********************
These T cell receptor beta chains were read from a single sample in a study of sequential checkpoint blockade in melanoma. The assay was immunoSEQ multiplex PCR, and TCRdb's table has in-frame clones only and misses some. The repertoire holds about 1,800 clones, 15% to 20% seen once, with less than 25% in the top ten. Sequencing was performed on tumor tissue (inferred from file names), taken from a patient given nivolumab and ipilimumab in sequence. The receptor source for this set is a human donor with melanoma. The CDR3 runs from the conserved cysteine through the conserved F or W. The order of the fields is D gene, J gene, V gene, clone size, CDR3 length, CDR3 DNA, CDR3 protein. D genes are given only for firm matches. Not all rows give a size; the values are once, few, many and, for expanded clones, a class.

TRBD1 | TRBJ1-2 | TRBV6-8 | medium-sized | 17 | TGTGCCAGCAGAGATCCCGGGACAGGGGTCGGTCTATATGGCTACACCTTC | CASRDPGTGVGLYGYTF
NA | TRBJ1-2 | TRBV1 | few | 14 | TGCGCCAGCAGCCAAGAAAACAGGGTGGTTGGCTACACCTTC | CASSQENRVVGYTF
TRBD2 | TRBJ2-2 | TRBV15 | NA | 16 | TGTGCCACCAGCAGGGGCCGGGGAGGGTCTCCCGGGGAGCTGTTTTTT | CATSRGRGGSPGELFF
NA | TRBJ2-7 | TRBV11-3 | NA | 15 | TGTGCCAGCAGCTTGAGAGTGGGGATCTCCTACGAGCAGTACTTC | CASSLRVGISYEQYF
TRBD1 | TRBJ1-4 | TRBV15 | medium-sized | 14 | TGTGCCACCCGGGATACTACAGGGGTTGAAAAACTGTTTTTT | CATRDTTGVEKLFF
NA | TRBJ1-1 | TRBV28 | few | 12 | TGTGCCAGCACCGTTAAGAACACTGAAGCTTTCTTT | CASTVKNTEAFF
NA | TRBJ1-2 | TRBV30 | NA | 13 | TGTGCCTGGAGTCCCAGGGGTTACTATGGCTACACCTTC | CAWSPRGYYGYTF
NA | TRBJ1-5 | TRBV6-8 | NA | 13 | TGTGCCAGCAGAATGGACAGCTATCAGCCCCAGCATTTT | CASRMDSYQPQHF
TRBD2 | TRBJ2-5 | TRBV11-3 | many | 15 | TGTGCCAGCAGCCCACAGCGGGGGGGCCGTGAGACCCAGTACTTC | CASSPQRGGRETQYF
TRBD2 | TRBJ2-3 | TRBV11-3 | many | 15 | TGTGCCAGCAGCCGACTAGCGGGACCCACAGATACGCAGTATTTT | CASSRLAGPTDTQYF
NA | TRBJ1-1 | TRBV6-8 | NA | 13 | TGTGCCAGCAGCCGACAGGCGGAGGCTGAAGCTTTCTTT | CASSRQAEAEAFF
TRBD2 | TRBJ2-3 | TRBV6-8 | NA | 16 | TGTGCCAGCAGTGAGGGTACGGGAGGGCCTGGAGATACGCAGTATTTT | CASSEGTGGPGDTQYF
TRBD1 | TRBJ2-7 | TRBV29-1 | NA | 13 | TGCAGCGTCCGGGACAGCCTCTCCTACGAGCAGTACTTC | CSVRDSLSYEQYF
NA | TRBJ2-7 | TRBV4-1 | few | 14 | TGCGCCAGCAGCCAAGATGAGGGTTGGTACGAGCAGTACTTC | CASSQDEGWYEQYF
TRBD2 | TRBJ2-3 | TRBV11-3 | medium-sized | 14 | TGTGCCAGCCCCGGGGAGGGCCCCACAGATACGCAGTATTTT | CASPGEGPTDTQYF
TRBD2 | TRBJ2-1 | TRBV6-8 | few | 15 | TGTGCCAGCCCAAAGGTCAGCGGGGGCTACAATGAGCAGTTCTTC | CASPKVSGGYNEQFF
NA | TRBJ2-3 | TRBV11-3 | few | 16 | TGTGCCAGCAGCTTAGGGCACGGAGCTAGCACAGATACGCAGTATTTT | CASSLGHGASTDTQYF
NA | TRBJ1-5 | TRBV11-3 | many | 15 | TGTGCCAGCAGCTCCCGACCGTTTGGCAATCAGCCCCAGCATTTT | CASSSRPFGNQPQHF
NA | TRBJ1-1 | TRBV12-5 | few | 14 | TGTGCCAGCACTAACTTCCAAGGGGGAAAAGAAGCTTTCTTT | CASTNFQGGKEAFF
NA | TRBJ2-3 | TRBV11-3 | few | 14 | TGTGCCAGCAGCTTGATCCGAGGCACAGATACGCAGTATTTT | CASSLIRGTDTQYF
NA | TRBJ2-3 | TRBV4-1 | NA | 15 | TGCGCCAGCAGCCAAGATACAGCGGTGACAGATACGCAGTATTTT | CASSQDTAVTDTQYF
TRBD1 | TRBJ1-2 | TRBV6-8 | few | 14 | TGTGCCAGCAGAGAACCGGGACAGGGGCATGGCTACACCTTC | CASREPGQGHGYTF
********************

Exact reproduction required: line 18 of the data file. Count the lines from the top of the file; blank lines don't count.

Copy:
NA | TRBJ2-3 | TRBV11-3 | few | 16 | TGTGCCAGCAGCTTAGGGCACGGAGCTAGCACAGATACGCAGTATTTT | CASSLGHGASTDTQYF